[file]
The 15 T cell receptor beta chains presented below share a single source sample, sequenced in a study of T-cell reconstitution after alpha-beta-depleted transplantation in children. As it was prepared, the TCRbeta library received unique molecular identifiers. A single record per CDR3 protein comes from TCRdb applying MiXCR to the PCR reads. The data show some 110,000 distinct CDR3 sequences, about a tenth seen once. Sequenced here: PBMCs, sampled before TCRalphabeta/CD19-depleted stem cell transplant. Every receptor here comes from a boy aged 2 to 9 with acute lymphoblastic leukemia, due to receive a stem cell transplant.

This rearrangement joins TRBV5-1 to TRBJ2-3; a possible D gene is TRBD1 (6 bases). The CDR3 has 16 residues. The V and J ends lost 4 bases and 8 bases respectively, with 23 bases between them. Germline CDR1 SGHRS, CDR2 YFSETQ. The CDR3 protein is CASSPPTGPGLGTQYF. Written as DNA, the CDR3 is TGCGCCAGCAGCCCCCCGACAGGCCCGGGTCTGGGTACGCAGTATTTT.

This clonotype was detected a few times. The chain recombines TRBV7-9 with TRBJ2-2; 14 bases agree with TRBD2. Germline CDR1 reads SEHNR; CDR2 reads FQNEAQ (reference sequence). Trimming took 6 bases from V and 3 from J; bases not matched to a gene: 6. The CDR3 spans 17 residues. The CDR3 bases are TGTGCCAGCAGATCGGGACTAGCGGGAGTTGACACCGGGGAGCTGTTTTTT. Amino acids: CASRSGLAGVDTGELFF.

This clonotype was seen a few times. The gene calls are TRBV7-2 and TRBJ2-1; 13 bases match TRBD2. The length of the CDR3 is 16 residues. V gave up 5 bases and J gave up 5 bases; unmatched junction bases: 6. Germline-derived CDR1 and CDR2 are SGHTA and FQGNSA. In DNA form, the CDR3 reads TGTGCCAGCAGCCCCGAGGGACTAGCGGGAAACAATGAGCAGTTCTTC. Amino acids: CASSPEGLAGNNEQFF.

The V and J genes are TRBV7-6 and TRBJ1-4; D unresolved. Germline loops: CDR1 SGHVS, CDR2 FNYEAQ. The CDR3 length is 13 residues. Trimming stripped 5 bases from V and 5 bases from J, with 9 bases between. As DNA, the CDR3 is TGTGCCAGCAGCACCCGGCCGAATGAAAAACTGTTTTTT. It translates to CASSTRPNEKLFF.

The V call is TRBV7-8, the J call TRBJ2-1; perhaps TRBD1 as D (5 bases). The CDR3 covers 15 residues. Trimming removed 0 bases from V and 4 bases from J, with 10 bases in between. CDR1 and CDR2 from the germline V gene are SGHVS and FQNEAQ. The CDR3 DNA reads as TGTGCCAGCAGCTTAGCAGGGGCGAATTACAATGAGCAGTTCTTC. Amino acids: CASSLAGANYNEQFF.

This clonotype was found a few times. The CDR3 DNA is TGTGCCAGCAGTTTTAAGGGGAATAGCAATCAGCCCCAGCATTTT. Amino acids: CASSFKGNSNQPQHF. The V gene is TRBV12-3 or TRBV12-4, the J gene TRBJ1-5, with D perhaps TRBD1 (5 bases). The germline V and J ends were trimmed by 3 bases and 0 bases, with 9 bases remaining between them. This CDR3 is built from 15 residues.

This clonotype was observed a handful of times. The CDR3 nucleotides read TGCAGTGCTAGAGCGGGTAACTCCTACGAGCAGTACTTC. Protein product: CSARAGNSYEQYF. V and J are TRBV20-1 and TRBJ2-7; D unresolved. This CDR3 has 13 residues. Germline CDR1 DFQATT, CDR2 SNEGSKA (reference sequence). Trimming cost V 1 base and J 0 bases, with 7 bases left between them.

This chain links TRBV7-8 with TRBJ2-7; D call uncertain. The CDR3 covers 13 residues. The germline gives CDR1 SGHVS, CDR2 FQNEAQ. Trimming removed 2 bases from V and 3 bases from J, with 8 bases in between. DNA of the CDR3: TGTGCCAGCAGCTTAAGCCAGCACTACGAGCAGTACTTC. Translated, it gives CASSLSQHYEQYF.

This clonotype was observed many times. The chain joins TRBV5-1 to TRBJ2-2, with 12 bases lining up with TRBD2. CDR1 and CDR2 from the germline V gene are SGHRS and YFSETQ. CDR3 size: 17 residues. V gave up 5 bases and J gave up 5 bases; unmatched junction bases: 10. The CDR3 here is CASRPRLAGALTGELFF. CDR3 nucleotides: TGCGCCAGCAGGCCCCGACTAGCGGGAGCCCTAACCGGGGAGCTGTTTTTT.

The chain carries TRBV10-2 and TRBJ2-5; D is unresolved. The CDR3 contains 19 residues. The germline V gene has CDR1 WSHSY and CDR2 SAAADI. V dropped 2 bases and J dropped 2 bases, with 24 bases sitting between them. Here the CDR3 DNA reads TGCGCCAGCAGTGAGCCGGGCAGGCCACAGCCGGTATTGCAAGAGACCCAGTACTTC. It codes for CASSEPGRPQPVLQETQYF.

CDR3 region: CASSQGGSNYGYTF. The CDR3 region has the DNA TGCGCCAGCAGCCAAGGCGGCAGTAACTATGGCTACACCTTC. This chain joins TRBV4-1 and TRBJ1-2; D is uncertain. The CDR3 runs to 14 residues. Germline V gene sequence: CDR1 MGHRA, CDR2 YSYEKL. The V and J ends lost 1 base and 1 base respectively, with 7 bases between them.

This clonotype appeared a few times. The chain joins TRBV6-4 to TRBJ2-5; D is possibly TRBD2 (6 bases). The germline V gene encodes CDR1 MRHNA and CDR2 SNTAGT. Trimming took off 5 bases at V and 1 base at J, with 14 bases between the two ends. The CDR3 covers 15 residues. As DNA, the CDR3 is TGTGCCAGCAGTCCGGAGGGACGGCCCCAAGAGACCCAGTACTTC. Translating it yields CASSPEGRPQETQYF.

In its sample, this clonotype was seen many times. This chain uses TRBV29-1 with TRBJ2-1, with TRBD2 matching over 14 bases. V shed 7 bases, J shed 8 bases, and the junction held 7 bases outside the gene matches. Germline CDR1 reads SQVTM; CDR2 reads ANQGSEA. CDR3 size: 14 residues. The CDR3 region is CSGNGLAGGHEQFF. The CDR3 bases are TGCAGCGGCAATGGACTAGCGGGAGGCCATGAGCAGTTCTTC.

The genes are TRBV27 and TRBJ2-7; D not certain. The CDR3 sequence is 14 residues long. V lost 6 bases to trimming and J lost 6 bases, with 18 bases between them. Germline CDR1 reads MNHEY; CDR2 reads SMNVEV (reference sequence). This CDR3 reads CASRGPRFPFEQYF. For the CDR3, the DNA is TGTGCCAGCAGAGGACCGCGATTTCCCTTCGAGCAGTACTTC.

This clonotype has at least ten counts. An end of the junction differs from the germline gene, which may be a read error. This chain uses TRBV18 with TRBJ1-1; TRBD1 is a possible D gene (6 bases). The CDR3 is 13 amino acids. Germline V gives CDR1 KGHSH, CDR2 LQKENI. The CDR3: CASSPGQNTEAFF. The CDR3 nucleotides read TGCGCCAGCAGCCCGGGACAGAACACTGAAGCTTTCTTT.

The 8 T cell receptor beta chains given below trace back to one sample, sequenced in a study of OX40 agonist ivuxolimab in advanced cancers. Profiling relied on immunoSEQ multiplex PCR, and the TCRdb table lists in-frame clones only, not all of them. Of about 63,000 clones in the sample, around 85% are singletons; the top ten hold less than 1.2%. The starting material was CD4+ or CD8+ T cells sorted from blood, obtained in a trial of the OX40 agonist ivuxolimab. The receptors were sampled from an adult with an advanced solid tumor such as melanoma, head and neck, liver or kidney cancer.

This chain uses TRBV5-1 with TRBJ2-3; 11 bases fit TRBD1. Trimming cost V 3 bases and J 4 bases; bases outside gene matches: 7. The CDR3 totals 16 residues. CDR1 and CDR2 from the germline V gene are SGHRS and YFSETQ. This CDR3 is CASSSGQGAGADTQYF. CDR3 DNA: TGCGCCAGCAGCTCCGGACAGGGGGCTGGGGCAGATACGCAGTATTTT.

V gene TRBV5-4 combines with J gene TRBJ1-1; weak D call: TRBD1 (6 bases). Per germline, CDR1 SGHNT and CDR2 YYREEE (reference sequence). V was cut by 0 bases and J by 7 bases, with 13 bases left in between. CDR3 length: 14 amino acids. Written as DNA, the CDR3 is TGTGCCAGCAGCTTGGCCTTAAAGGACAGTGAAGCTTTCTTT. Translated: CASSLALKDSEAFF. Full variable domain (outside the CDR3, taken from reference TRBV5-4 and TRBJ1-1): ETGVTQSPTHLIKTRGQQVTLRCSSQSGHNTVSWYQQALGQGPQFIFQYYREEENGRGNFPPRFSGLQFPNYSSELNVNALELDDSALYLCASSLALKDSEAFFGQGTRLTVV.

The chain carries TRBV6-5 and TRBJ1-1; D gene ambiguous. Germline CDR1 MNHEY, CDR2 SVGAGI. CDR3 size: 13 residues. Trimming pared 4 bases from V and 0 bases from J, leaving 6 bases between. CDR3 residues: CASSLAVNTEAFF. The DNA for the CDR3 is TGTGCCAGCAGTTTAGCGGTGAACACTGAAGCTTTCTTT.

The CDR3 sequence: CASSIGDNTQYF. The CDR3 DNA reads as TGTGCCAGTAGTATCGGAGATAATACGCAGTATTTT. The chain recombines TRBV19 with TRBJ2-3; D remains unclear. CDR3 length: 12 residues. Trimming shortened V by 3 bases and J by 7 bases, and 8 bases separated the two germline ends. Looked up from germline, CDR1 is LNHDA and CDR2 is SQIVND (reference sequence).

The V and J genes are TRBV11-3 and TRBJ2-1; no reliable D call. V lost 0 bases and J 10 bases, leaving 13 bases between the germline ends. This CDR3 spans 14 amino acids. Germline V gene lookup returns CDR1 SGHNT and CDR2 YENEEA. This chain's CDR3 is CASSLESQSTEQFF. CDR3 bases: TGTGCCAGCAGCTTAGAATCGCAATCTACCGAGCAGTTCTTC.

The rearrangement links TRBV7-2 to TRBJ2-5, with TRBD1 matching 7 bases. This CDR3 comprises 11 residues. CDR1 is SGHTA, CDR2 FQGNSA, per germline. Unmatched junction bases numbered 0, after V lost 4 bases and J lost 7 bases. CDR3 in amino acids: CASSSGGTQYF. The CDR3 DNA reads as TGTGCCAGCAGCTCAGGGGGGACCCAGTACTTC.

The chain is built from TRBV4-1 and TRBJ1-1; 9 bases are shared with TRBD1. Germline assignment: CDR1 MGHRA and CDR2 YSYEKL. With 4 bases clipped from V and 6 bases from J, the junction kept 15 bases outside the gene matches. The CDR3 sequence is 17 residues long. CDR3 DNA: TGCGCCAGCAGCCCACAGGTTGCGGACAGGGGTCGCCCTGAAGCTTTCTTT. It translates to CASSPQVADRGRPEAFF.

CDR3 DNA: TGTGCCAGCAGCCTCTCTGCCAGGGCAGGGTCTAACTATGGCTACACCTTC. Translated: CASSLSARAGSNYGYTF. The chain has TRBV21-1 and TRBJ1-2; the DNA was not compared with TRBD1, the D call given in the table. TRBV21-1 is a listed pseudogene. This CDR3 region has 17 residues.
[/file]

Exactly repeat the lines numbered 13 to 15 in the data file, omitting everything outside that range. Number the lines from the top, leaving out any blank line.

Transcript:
This clonotype appeared a few times. The chain joins TRBV6-4 to TRBJ2-5; D is possibly TRBD2 (6 bases). The germline V gene encodes CDR1 MRHNA and CDR2 SNTAGT. Trimming took off 5 bases at V and 1 base at J, with 14 bases between the two ends. The CDR3 covers 15 residues. As DNA, the CDR3 is TGTGCCAGCAGTCCGGAGGGACGGCCCCAAGAGACCCAGTACTTC. Translating it yields CASSPEGRPQETQYF.

In its sample, this clonotype was seen many times. This chain uses TRBV29-1 with TRBJ2-1, with TRBD2 matching over 14 bases. V shed 7 bases, J shed 8 bases, and the junction held 7 bases outside the gene matches. Germline CDR1 reads SQVTM; CDR2 reads ANQGSEA. CDR3 size: 14 residues. The CDR3 region is CSGNGLAGGHEQFF. The CDR3 bases are TGCAGCGGCAATGGACTAGCGGGAGGCCATGAGCAGTTCTTC.

The genes are TRBV27 and TRBJ2-7; D not certain. The CDR3 sequence is 14 residues long. V lost 6 bases to trimming and J lost 6 bases, with 18 bases between them. Germline CDR1 reads MNHEY; CDR2 reads SMNVEV (reference sequence). This CDR3 reads CASRGPRFPFEQYF. For the CDR3, the DNA is TGTGCCAGCAGAGGACCGCGATTTCCCTTCGAGCAGTACTTC.